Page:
Supreme Court Sales Tax Decision Levels Playing Field for Retailers
On June 21, 2018, the Supreme Court overruled the physical presence standard set forth in the 1992 Supreme Court sales tax decision, Quill Corp. vs. North Dakota. The Quill decision provided that online retailers without a physical presence in a state are not required to collect state and local sales tax on sales to customers located in that state. In South Dakota v. Wayfair, Inc., the Court argued the physical presence rule had become outdated and was creating a negative impact on the local retail market.
Retailers started moving away from physical locations towards online sales for three main reasons. Firstly, e-commerce offers the simplicity of offering more selections for sale to customers. Secondly, retailers can capture the “comfortable shoppers” who love to shop from their couch in the comfort of their own home. Lastly, online retailers had a price advantage over local retailers because online consumers were able to purchase items cheaper, in part because the online retailer was not required to collect state and local sales tax.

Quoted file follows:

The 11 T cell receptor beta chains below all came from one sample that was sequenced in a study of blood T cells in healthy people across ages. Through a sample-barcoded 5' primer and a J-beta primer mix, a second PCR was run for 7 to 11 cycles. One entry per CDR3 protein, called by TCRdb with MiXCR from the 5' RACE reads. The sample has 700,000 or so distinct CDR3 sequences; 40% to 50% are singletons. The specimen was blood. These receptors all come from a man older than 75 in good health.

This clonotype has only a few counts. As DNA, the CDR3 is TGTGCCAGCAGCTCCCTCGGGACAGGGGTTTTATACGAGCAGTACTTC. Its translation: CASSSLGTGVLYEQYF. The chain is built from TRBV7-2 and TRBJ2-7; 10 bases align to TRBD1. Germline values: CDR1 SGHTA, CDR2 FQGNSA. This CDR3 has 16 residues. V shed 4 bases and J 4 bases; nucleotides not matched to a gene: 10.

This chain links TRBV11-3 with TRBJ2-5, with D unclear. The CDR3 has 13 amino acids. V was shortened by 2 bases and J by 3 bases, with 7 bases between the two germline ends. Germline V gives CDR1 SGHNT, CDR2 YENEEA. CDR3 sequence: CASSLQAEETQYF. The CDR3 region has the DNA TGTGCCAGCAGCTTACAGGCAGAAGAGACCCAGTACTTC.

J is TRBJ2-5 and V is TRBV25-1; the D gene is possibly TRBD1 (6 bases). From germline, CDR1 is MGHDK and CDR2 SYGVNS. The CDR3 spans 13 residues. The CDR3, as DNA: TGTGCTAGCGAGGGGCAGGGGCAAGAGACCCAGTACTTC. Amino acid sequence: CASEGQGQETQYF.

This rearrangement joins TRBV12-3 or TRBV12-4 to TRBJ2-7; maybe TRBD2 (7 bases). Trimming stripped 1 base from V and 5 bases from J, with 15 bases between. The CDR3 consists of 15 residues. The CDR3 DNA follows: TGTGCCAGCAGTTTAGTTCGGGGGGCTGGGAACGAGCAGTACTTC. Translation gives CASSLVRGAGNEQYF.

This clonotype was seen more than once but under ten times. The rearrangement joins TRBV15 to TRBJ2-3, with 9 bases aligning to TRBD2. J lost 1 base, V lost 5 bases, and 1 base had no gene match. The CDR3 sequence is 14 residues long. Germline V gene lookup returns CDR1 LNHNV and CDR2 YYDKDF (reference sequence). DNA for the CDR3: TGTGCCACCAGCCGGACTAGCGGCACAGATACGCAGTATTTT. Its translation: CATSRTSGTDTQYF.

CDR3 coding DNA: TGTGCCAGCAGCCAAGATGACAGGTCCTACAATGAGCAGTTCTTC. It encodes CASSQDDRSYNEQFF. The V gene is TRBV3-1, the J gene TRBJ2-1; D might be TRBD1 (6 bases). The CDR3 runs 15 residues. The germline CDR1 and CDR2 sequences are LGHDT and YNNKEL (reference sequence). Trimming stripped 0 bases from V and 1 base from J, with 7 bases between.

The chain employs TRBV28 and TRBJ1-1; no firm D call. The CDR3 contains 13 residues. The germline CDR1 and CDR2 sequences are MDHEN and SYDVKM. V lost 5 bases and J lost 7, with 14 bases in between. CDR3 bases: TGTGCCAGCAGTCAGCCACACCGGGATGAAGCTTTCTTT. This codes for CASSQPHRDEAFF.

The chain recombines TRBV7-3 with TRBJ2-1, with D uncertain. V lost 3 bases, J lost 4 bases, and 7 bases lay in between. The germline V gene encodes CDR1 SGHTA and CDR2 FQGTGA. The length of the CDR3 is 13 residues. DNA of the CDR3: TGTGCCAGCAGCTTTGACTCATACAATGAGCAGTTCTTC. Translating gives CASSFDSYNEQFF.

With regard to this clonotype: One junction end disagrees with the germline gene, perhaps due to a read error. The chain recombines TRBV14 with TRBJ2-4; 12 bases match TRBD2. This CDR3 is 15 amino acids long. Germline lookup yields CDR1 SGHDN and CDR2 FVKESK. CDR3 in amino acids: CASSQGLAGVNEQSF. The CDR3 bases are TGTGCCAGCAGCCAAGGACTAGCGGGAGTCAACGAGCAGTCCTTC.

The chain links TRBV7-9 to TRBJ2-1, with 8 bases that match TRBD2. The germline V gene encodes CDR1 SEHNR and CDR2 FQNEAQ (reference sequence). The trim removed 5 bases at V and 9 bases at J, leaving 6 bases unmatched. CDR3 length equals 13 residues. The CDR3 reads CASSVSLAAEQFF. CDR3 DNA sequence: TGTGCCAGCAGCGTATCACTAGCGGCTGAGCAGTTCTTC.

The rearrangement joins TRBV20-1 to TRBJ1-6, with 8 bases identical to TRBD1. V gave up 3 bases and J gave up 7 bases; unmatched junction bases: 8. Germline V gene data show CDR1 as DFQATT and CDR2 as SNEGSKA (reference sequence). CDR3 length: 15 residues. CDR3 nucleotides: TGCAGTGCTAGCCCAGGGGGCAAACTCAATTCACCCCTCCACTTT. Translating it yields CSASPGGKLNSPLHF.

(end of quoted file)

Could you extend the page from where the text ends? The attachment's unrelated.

So how does this ruling affect owners of retail space? If retailers are moving away from brick-and-mortar stores and moving towards the online sales market, it will in turn affect the demand for physical space. Now that the Supreme Court Decision has overturned the Quill ruling, owners of retail space may benefit once again! Customers will likely now have to pay sales tax regardless of whether the purchase is made online or in a physical store. It effectively levels the playing field. It remains to be seen what thresholds (e.g. sales or transaction volume) under economic nexus standards states will implement to exempt or subject merchants to sales tax.
The other main beneficiaries of this court decision are state and local governments. There was an estimated thirty-four billion dollars per year of uncollected sales and use tax on online purchases. The Supreme Court decision in Wayfair will require more online retailers to collect state and local sales tax which will provide additional funds to state and local governments.
As beneficial as this may sound for some, there are various parties that may be negatively affected by this outcome. For instance, public stock holders of online retailers may see stock prices decrease due to this ruling. Online customers will now have to pay sales tax regardless of the fact that they are making their purchases online. However, this may not hurt the online retailers as much as it will benefit the local retailers and real estate owners.
For questions or more information, contact Rebecca or a member of our Real Estate Group by filling out the form below.
|Rebecca Machinga, CPA, CGMA, Practice Leader of the Real Estate Services Group
(609) 520 1188